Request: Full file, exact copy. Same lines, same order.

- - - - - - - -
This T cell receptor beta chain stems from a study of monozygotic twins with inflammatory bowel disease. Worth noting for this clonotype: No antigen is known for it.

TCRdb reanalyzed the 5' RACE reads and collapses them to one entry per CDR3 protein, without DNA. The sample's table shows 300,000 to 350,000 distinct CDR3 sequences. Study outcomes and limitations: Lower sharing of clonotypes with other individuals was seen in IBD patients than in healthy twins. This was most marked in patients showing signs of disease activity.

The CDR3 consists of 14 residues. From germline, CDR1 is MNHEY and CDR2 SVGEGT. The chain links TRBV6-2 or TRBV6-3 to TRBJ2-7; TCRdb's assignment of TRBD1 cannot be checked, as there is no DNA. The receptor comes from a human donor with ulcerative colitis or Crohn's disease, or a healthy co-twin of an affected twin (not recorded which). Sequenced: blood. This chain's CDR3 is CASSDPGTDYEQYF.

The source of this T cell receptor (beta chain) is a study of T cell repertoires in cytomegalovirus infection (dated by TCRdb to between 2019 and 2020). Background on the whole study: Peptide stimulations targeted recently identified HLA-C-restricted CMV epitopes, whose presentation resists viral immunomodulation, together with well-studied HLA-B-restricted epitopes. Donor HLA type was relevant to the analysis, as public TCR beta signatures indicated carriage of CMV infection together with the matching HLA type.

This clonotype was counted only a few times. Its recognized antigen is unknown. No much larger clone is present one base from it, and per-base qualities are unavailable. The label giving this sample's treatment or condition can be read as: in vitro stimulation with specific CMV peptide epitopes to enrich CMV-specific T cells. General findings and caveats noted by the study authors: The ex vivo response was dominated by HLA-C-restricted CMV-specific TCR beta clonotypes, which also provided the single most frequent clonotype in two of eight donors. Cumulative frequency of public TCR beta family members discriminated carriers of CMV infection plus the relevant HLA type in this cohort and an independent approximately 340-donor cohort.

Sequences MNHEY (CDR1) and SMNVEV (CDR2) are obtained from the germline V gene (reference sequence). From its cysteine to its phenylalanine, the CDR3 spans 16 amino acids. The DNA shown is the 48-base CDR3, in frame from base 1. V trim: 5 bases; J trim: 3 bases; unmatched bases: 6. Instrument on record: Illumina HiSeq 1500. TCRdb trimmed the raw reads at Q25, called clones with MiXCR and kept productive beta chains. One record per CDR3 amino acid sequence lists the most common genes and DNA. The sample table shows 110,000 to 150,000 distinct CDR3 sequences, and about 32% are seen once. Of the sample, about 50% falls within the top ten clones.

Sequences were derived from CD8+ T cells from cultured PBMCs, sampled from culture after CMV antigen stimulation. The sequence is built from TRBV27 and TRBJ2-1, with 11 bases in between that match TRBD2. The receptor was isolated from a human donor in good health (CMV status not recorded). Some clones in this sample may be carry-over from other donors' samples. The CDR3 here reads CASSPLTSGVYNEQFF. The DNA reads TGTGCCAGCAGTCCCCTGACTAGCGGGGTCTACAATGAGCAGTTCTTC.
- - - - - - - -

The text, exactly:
This T cell receptor beta chain stems from a study of monozygotic twins with inflammatory bowel disease. Worth noting for this clonotype: No antigen is known for it.

TCRdb reanalyzed the 5' RACE reads and collapses them to one entry per CDR3 protein, without DNA. The sample's table shows 300,000 to 350,000 distinct CDR3 sequences. Study outcomes and limitations: Lower sharing of clonotypes with other individuals was seen in IBD patients than in healthy twins. This was most marked in patients showing signs of disease activity.

The CDR3 consists of 14 residues. From germline, CDR1 is MNHEY and CDR2 SVGEGT. The chain links TRBV6-2 or TRBV6-3 to TRBJ2-7; TCRdb's assignment of TRBD1 cannot be checked, as there is no DNA. The receptor comes from a human donor with ulcerative colitis or Crohn's disease, or a healthy co-twin of an affected twin (not recorded which). Sequenced: blood. This chain's CDR3 is CASSDPGTDYEQYF.

The source of this T cell receptor (beta chain) is a study of T cell repertoires in cytomegalovirus infection (dated by TCRdb to between 2019 and 2020). Background on the whole study: Peptide stimulations targeted recently identified HLA-C-restricted CMV epitopes, whose presentation resists viral immunomodulation, together with well-studied HLA-B-restricted epitopes. Donor HLA type was relevant to the analysis, as public TCR beta signatures indicated carriage of CMV infection together with the matching HLA type.

This clonotype was counted only a few times. Its recognized antigen is unknown. No much larger clone is present one base from it, and per-base qualities are unavailable. The label giving this sample's treatment or condition can be read as: in vitro stimulation with specific CMV peptide epitopes to enrich CMV-specific T cells. General findings and caveats noted by the study authors: The ex vivo response was dominated by HLA-C-restricted CMV-specific TCR beta clonotypes, which also provided the single most frequent clonotype in two of eight donors. Cumulative frequency of public TCR beta family members discriminated carriers of CMV infection plus the relevant HLA type in this cohort and an independent approximately 340-donor cohort.

Sequences MNHEY (CDR1) and SMNVEV (CDR2) are obtained from the germline V gene (reference sequence). From its cysteine to its phenylalanine, the CDR3 spans 16 amino acids. The DNA shown is the 48-base CDR3, in frame from base 1. V trim: 5 bases; J trim: 3 bases; unmatched bases: 6. Instrument on record: Illumina HiSeq 1500. TCRdb trimmed the raw reads at Q25, called clones with MiXCR and kept productive beta chains. One record per CDR3 amino acid sequence lists the most common genes and DNA. The sample table shows 110,000 to 150,000 distinct CDR3 sequences, and about 32% are seen once. Of the sample, about 50% falls within the top ten clones.

Sequences were derived from CD8+ T cells from cultured PBMCs, sampled from culture after CMV antigen stimulation. The sequence is built from TRBV27 and TRBJ2-1, with 11 bases in between that match TRBD2. The receptor was isolated from a human donor in good health (CMV status not recorded). Some clones in this sample may be carry-over from other donors' samples. The CDR3 here reads CASSPLTSGVYNEQFF. The DNA reads TGTGCCAGCAGTCCCCTGACTAGCGGGGTCTACAATGAGCAGTTCTTC.